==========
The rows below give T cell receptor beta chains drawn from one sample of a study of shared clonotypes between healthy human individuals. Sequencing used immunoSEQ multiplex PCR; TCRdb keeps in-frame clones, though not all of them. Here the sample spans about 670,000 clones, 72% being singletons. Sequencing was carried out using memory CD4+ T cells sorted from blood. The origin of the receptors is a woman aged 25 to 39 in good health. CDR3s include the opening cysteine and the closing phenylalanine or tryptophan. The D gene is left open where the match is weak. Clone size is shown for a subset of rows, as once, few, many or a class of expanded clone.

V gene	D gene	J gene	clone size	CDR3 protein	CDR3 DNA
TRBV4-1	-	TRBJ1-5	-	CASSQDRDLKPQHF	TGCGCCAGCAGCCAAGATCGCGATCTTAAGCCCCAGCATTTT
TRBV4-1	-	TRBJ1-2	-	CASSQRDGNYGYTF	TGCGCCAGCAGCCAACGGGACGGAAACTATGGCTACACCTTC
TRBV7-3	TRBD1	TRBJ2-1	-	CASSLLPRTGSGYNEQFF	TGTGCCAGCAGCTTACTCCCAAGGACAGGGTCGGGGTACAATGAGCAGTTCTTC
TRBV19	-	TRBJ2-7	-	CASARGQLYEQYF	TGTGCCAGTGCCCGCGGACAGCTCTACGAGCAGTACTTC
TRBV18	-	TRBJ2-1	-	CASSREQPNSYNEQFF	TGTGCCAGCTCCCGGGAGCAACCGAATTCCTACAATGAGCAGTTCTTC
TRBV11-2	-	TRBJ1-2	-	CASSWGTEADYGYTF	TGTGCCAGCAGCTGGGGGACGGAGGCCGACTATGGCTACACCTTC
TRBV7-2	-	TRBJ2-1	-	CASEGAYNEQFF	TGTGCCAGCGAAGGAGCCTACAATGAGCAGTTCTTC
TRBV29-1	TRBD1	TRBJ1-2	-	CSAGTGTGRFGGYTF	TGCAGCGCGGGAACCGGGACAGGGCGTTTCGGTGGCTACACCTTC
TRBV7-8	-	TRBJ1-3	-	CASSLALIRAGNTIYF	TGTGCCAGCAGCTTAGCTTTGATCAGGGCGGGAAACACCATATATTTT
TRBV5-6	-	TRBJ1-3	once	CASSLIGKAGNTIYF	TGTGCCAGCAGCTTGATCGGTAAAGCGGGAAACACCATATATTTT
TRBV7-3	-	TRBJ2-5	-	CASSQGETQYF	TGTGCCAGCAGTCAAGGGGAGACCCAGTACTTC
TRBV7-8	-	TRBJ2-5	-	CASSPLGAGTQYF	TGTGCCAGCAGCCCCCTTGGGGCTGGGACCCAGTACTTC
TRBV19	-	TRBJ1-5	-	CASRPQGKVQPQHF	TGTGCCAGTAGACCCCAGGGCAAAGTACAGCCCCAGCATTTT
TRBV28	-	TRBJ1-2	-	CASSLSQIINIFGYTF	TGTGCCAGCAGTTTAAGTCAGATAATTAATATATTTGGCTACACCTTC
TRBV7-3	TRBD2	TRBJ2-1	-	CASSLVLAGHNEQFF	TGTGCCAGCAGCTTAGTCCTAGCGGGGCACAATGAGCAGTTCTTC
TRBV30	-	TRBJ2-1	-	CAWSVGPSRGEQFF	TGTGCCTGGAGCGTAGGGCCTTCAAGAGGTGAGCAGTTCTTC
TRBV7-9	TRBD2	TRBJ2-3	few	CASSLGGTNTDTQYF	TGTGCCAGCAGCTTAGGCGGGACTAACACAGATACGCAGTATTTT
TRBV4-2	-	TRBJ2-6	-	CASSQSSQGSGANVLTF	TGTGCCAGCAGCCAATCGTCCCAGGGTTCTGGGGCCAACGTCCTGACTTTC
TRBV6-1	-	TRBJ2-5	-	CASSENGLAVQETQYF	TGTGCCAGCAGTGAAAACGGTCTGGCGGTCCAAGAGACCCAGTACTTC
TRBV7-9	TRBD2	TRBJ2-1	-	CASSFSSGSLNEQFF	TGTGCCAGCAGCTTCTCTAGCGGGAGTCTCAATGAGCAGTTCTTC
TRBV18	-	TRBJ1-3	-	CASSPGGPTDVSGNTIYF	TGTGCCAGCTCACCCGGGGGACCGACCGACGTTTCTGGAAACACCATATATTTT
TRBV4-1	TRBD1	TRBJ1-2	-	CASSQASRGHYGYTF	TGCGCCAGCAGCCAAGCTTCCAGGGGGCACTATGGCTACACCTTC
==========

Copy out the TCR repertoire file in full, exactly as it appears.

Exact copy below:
The rows below give T cell receptor beta chains drawn from one sample of a study of shared clonotypes between healthy human individuals. Sequencing used immunoSEQ multiplex PCR; TCRdb keeps in-frame clones, though not all of them. Here the sample spans about 670,000 clones, 72% being singletons. Sequencing was carried out using memory CD4+ T cells sorted from blood. The origin of the receptors is a woman aged 25 to 39 in good health. CDR3s include the opening cysteine and the closing phenylalanine or tryptophan. The D gene is left open where the match is weak. Clone size is shown for a subset of rows, as once, few, many or a class of expanded clone.

V gene	D gene	J gene	clone size	CDR3 protein	CDR3 DNA
TRBV4-1	-	TRBJ1-5	-	CASSQDRDLKPQHF	TGCGCCAGCAGCCAAGATCGCGATCTTAAGCCCCAGCATTTT
TRBV4-1	-	TRBJ1-2	-	CASSQRDGNYGYTF	TGCGCCAGCAGCCAACGGGACGGAAACTATGGCTACACCTTC
TRBV7-3	TRBD1	TRBJ2-1	-	CASSLLPRTGSGYNEQFF	TGTGCCAGCAGCTTACTCCCAAGGACAGGGTCGGGGTACAATGAGCAGTTCTTC
TRBV19	-	TRBJ2-7	-	CASARGQLYEQYF	TGTGCCAGTGCCCGCGGACAGCTCTACGAGCAGTACTTC
TRBV18	-	TRBJ2-1	-	CASSREQPNSYNEQFF	TGTGCCAGCTCCCGGGAGCAACCGAATTCCTACAATGAGCAGTTCTTC
TRBV11-2	-	TRBJ1-2	-	CASSWGTEADYGYTF	TGTGCCAGCAGCTGGGGGACGGAGGCCGACTATGGCTACACCTTC
TRBV7-2	-	TRBJ2-1	-	CASEGAYNEQFF	TGTGCCAGCGAAGGAGCCTACAATGAGCAGTTCTTC
TRBV29-1	TRBD1	TRBJ1-2	-	CSAGTGTGRFGGYTF	TGCAGCGCGGGAACCGGGACAGGGCGTTTCGGTGGCTACACCTTC
TRBV7-8	-	TRBJ1-3	-	CASSLALIRAGNTIYF	TGTGCCAGCAGCTTAGCTTTGATCAGGGCGGGAAACACCATATATTTT
TRBV5-6	-	TRBJ1-3	once	CASSLIGKAGNTIYF	TGTGCCAGCAGCTTGATCGGTAAAGCGGGAAACACCATATATTTT
TRBV7-3	-	TRBJ2-5	-	CASSQGETQYF	TGTGCCAGCAGTCAAGGGGAGACCCAGTACTTC
TRBV7-8	-	TRBJ2-5	-	CASSPLGAGTQYF	TGTGCCAGCAGCCCCCTTGGGGCTGGGACCCAGTACTTC
TRBV19	-	TRBJ1-5	-	CASRPQGKVQPQHF	TGTGCCAGTAGACCCCAGGGCAAAGTACAGCCCCAGCATTTT
TRBV28	-	TRBJ1-2	-	CASSLSQIINIFGYTF	TGTGCCAGCAGTTTAAGTCAGATAATTAATATATTTGGCTACACCTTC
TRBV7-3	TRBD2	TRBJ2-1	-	CASSLVLAGHNEQFF	TGTGCCAGCAGCTTAGTCCTAGCGGGGCACAATGAGCAGTTCTTC
TRBV30	-	TRBJ2-1	-	CAWSVGPSRGEQFF	TGTGCCTGGAGCGTAGGGCCTTCAAGAGGTGAGCAGTTCTTC
TRBV7-9	TRBD2	TRBJ2-3	few	CASSLGGTNTDTQYF	TGTGCCAGCAGCTTAGGCGGGACTAACACAGATACGCAGTATTTT
TRBV4-2	-	TRBJ2-6	-	CASSQSSQGSGANVLTF	TGTGCCAGCAGCCAATCGTCCCAGGGTTCTGGGGCCAACGTCCTGACTTTC
TRBV6-1	-	TRBJ2-5	-	CASSENGLAVQETQYF	TGTGCCAGCAGTGAAAACGGTCTGGCGGTCCAAGAGACCCAGTACTTC
TRBV7-9	TRBD2	TRBJ2-1	-	CASSFSSGSLNEQFF	TGTGCCAGCAGCTTCTCTAGCGGGAGTCTCAATGAGCAGTTCTTC
TRBV18	-	TRBJ1-3	-	CASSPGGPTDVSGNTIYF	TGTGCCAGCTCACCCGGGGGACCGACCGACGTTTCTGGAAACACCATATATTTT
TRBV4-1	TRBD1	TRBJ1-2	-	CASSQASRGHYGYTF	TGCGCCAGCAGCCAAGCTTCCAGGGGGCACTATGGCTACACCTTC